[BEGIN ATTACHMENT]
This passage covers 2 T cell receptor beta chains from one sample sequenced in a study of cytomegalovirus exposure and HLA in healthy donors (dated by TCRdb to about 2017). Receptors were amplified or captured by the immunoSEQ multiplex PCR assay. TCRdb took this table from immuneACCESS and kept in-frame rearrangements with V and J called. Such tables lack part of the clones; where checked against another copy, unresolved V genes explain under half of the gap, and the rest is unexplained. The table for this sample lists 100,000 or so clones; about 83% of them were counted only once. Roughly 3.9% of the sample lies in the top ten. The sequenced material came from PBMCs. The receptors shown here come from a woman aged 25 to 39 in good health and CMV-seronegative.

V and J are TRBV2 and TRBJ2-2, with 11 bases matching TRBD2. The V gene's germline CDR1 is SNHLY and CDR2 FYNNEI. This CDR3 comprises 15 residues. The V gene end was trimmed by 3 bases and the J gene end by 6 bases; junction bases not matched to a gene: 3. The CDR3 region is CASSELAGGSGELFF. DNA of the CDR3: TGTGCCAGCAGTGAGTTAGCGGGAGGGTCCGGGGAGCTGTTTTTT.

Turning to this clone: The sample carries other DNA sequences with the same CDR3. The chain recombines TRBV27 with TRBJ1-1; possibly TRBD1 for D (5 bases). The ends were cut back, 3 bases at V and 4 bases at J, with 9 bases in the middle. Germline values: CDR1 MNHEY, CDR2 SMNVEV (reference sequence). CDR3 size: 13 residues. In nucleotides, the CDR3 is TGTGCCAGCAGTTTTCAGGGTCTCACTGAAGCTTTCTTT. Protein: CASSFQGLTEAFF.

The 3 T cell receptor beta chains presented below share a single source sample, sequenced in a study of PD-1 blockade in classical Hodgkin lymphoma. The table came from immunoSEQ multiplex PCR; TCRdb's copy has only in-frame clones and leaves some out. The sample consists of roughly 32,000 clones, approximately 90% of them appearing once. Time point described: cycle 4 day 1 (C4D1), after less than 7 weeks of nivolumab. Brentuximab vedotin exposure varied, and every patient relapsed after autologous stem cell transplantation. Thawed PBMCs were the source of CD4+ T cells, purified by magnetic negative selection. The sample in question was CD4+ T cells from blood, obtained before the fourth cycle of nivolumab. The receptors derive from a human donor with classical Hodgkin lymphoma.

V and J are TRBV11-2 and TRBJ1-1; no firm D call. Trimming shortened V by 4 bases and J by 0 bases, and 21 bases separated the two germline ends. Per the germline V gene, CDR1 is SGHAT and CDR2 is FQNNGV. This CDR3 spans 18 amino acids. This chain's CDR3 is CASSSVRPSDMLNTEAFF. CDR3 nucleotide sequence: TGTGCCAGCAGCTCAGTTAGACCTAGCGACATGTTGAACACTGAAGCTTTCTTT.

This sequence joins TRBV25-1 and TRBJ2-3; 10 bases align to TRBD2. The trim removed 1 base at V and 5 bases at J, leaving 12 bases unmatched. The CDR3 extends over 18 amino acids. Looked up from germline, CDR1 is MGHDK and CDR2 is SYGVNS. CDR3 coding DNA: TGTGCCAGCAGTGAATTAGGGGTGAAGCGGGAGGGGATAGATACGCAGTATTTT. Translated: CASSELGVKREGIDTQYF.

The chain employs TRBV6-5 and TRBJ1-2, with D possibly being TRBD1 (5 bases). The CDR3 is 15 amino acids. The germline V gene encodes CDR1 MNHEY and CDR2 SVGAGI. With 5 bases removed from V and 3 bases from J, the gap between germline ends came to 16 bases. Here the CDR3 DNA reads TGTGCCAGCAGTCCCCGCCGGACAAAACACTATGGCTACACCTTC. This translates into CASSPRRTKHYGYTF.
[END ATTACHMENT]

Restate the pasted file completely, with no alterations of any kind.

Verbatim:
This passage covers 2 T cell receptor beta chains from one sample sequenced in a study of cytomegalovirus exposure and HLA in healthy donors (dated by TCRdb to about 2017). Receptors were amplified or captured by the immunoSEQ multiplex PCR assay. TCRdb took this table from immuneACCESS and kept in-frame rearrangements with V and J called. Such tables lack part of the clones; where checked against another copy, unresolved V genes explain under half of the gap, and the rest is unexplained. The table for this sample lists 100,000 or so clones; about 83% of them were counted only once. Roughly 3.9% of the sample lies in the top ten. The sequenced material came from PBMCs. The receptors shown here come from a woman aged 25 to 39 in good health and CMV-seronegative.

V and J are TRBV2 and TRBJ2-2, with 11 bases matching TRBD2. The V gene's germline CDR1 is SNHLY and CDR2 FYNNEI. This CDR3 comprises 15 residues. The V gene end was trimmed by 3 bases and the J gene end by 6 bases; junction bases not matched to a gene: 3. The CDR3 region is CASSELAGGSGELFF. DNA of the CDR3: TGTGCCAGCAGTGAGTTAGCGGGAGGGTCCGGGGAGCTGTTTTTT.

Turning to this clone: The sample carries other DNA sequences with the same CDR3. The chain recombines TRBV27 with TRBJ1-1; possibly TRBD1 for D (5 bases). The ends were cut back, 3 bases at V and 4 bases at J, with 9 bases in the middle. Germline values: CDR1 MNHEY, CDR2 SMNVEV (reference sequence). CDR3 size: 13 residues. In nucleotides, the CDR3 is TGTGCCAGCAGTTTTCAGGGTCTCACTGAAGCTTTCTTT. Protein: CASSFQGLTEAFF.

The 3 T cell receptor beta chains presented below share a single source sample, sequenced in a study of PD-1 blockade in classical Hodgkin lymphoma. The table came from immunoSEQ multiplex PCR; TCRdb's copy has only in-frame clones and leaves some out. The sample consists of roughly 32,000 clones, approximately 90% of them appearing once. Time point described: cycle 4 day 1 (C4D1), after less than 7 weeks of nivolumab. Brentuximab vedotin exposure varied, and every patient relapsed after autologous stem cell transplantation. Thawed PBMCs were the source of CD4+ T cells, purified by magnetic negative selection. The sample in question was CD4+ T cells from blood, obtained before the fourth cycle of nivolumab. The receptors derive from a human donor with classical Hodgkin lymphoma.

V and J are TRBV11-2 and TRBJ1-1; no firm D call. Trimming shortened V by 4 bases and J by 0 bases, and 21 bases separated the two germline ends. Per the germline V gene, CDR1 is SGHAT and CDR2 is FQNNGV. This CDR3 spans 18 amino acids. This chain's CDR3 is CASSSVRPSDMLNTEAFF. CDR3 nucleotide sequence: TGTGCCAGCAGCTCAGTTAGACCTAGCGACATGTTGAACACTGAAGCTTTCTTT.

This sequence joins TRBV25-1 and TRBJ2-3; 10 bases align to TRBD2. The trim removed 1 base at V and 5 bases at J, leaving 12 bases unmatched. The CDR3 extends over 18 amino acids. Looked up from germline, CDR1 is MGHDK and CDR2 is SYGVNS. CDR3 coding DNA: TGTGCCAGCAGTGAATTAGGGGTGAAGCGGGAGGGGATAGATACGCAGTATTTT. Translated: CASSELGVKREGIDTQYF.

The chain employs TRBV6-5 and TRBJ1-2, with D possibly being TRBD1 (5 bases). The CDR3 is 15 amino acids. The germline V gene encodes CDR1 MNHEY and CDR2 SVGAGI. With 5 bases removed from V and 3 bases from J, the gap between germline ends came to 16 bases. Here the CDR3 DNA reads TGTGCCAGCAGTCCCCGCCGGACAAAACACTATGGCTACACCTTC. This translates into CASSPRRTKHYGYTF.